Too much passion is never enough

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I’ve been meaning to post on Jeff Jarvis’ and Rafat Ali’s lamentations re: the lack of passion  from professional journalists at the Online News Association confab. I haven’t done so because I’m having a hard time articulating my reaction without sounding like I’m in a snit. I’m not, but I am a bit surprised by their surprise at the state of affairs.

Rafat:

This is perhaps the most exciting time to be an online journalist, at
the most exciting time in the media sphere. Yet, at ONA, where was the
passion? Where was the excitement about working in the most innovative
time in the history of media? In its place what I see is self-doubt,
existential crisis, a siege mentality….

Above all, where’s the entrepreneurship? The Web 2.0 thing, while
may have been over hyped, at least has something at the core of it:
innovation, on the cheap, and available to all. These are people who
believe, and believe me, that’s half the battle won. Why is that
mentality not coming to journalism, and specifically online journalism?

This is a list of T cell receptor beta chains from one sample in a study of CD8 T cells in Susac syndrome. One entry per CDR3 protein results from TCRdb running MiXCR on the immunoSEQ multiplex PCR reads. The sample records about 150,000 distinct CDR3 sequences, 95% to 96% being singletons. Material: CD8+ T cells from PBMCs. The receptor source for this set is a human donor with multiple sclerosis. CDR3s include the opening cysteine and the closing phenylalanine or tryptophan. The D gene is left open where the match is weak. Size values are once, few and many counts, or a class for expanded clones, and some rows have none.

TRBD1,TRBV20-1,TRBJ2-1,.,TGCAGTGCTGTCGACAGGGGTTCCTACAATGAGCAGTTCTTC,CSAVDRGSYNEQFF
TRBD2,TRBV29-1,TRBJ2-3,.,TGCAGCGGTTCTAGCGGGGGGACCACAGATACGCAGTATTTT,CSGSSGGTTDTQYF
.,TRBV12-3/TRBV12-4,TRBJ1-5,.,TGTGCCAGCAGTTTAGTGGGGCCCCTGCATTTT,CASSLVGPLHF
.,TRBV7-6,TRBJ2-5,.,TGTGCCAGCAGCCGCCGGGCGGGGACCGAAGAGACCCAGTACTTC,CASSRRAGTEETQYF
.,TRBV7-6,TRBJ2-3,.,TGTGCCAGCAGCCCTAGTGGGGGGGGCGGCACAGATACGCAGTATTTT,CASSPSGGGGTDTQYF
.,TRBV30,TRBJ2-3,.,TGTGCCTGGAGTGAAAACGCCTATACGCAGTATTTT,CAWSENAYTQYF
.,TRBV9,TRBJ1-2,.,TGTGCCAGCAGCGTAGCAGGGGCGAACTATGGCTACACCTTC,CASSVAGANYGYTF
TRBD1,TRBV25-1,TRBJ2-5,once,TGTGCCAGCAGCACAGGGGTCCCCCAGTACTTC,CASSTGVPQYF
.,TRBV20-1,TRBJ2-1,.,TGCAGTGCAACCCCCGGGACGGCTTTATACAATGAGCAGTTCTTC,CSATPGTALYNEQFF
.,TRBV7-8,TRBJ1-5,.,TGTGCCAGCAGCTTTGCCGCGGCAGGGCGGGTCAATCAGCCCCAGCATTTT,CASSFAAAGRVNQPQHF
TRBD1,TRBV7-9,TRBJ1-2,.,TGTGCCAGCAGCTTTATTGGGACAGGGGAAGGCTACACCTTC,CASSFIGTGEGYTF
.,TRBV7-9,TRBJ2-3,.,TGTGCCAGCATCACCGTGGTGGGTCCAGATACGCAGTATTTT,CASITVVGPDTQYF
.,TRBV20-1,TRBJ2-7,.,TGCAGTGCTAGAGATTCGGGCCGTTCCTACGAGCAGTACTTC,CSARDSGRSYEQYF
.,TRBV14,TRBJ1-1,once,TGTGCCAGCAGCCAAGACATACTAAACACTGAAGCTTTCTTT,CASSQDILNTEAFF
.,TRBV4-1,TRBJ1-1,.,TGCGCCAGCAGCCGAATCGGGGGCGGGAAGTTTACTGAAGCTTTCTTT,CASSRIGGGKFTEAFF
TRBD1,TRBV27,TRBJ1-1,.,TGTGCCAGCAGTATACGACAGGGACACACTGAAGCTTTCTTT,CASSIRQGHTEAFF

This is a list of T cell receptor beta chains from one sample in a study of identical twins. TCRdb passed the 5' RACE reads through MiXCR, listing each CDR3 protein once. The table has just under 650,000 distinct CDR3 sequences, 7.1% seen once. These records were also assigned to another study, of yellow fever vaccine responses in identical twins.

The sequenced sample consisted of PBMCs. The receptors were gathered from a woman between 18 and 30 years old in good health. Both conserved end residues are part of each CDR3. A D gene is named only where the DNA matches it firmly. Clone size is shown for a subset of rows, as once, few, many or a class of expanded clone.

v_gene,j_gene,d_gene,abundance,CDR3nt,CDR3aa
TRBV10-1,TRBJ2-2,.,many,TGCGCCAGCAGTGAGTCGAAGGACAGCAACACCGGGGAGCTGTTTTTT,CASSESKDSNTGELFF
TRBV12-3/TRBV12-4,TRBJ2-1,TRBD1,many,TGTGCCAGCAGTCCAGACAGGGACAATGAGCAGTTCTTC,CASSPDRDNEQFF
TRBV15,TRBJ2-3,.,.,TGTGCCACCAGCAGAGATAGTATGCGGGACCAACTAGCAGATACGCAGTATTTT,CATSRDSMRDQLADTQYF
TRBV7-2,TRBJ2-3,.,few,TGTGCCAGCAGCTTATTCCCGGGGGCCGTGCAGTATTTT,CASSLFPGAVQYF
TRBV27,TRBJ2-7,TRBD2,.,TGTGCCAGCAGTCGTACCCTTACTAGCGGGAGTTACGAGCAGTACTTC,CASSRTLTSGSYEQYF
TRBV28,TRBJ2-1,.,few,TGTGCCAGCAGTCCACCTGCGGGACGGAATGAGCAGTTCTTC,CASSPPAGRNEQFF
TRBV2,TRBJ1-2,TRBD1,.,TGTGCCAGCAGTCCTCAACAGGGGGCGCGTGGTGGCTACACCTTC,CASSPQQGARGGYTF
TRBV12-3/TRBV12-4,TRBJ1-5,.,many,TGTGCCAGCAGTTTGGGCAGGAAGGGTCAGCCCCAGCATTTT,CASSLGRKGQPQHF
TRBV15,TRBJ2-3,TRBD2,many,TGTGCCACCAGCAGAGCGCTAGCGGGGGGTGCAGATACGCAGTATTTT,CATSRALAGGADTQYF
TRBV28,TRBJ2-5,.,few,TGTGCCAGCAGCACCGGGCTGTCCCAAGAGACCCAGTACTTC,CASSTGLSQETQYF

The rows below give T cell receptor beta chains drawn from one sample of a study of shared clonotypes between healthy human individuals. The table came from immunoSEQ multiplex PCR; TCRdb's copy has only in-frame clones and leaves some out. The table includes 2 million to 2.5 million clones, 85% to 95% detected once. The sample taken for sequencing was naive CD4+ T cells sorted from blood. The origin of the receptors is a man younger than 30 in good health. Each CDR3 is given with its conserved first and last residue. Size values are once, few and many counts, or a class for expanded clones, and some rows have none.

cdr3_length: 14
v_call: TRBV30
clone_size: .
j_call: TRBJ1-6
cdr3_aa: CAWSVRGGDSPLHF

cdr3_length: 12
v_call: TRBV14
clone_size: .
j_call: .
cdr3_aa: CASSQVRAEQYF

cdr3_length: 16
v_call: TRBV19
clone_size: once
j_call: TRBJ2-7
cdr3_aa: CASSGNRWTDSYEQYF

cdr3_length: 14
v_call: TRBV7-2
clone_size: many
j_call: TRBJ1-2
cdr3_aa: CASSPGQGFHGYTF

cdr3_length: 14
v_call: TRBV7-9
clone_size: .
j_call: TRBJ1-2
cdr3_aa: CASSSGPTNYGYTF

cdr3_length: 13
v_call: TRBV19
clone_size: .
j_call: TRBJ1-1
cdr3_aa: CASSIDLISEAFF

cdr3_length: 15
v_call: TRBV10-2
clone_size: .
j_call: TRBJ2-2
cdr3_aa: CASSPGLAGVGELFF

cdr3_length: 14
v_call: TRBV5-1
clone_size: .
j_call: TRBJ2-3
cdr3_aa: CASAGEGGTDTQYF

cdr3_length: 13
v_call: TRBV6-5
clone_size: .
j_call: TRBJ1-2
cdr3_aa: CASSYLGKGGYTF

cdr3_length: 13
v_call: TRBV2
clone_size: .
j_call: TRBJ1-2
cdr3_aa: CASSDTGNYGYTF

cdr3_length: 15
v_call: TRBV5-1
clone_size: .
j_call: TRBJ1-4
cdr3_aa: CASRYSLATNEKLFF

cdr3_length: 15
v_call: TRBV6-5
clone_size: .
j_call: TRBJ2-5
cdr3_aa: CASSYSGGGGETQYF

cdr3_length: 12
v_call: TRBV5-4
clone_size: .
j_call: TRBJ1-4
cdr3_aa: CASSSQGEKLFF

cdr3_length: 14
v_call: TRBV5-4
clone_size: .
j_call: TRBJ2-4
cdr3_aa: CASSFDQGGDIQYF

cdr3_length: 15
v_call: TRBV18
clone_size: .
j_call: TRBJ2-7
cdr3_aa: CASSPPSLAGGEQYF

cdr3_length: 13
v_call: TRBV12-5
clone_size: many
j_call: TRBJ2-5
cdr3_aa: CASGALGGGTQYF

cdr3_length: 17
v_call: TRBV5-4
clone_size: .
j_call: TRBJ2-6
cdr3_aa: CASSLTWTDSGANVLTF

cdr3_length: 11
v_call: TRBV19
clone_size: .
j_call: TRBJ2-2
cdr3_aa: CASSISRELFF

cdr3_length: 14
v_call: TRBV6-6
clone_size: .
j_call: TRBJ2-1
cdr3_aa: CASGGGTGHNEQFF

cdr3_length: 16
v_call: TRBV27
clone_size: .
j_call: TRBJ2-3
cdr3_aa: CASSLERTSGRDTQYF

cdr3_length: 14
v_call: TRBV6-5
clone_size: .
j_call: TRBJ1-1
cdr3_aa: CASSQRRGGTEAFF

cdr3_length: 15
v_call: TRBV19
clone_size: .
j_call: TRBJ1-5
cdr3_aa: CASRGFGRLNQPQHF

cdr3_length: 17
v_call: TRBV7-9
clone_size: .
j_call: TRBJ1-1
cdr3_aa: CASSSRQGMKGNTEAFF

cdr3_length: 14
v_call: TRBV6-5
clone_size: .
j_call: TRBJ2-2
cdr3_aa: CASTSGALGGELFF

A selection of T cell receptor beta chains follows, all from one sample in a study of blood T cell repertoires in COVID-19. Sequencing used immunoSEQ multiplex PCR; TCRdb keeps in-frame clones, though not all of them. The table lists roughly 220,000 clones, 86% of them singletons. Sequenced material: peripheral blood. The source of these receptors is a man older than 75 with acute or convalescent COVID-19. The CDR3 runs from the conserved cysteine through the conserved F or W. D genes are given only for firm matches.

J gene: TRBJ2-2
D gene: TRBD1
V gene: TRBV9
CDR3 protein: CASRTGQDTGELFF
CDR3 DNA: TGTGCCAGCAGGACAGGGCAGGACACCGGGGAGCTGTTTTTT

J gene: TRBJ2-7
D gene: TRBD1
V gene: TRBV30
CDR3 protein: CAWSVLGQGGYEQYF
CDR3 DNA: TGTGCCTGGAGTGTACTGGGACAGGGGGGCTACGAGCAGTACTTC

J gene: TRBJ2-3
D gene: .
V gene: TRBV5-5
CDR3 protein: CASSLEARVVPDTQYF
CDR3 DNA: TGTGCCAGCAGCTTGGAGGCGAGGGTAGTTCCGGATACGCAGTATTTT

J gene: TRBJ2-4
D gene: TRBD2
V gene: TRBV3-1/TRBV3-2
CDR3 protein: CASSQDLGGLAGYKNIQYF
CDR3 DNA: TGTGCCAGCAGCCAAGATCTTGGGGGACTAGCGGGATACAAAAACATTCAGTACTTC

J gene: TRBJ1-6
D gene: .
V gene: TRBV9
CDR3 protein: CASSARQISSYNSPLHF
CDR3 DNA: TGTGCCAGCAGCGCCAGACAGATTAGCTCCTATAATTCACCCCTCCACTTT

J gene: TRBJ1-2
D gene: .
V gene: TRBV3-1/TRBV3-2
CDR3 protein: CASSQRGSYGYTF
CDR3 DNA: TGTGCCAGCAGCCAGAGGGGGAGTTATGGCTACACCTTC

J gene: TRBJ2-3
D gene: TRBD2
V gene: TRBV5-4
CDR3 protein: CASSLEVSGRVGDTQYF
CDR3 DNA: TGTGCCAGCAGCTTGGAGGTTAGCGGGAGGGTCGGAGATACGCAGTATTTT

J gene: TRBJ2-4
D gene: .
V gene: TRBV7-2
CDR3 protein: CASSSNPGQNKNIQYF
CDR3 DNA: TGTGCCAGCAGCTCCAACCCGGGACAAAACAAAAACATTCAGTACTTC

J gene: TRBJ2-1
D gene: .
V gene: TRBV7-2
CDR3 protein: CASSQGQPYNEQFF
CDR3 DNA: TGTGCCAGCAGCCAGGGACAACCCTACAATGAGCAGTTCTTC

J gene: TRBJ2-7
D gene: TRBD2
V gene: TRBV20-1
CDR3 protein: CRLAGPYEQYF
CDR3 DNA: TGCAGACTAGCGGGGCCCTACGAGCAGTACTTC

Why isn’t more startup culture being encouraged at media companies?
Yes, they’ll start blogs on their site, but beyond that, what? Why
aren’t journalists being encouraged to be entrepreneurs, and the other
way around? When will we have our version of the
young-out-of-school-entrepreneurs amongst us? Isn’t the passion of
creation the most basic of drivers? Where is that?

This strikes me as really disingenuous, coming (and being seconded) from a couple of guys who have largely left the MSM behind to blaze new trails.

It’s almost passe’ to describe why the largely publicly traded MSM has all kinds of short-term disincentives to think long-term. (I think some of the first articulations of this that inspired me were on BuzzMachine.)

Guys, the entrepreneurs are, well, entrepreneurs. They’ve abandoned ship, jumped for the lifeboats and are now paddling like hell.

I look around our office and see 23 people, all professionally trained (if early in their careers); who are passionate; who are excited about innovation; and who know from startup culture — We still pay in canned sodas and hope. Some of these folks have mortgages — all have other things they could be doing with their time.

Where’s the passion? It’s here in the incubator, not in intensive care. And we’ll take all the help we can get.

You want start-up culture? Look to the start-ups.

Mike Orren is the Chief Product Officer of The Dallas Morning News; President of Belo Business Intelligence; husband to Crystal Orren; and a Mungarian at Munger Place Church in Dallas, TX. All opinions herein are mine alone.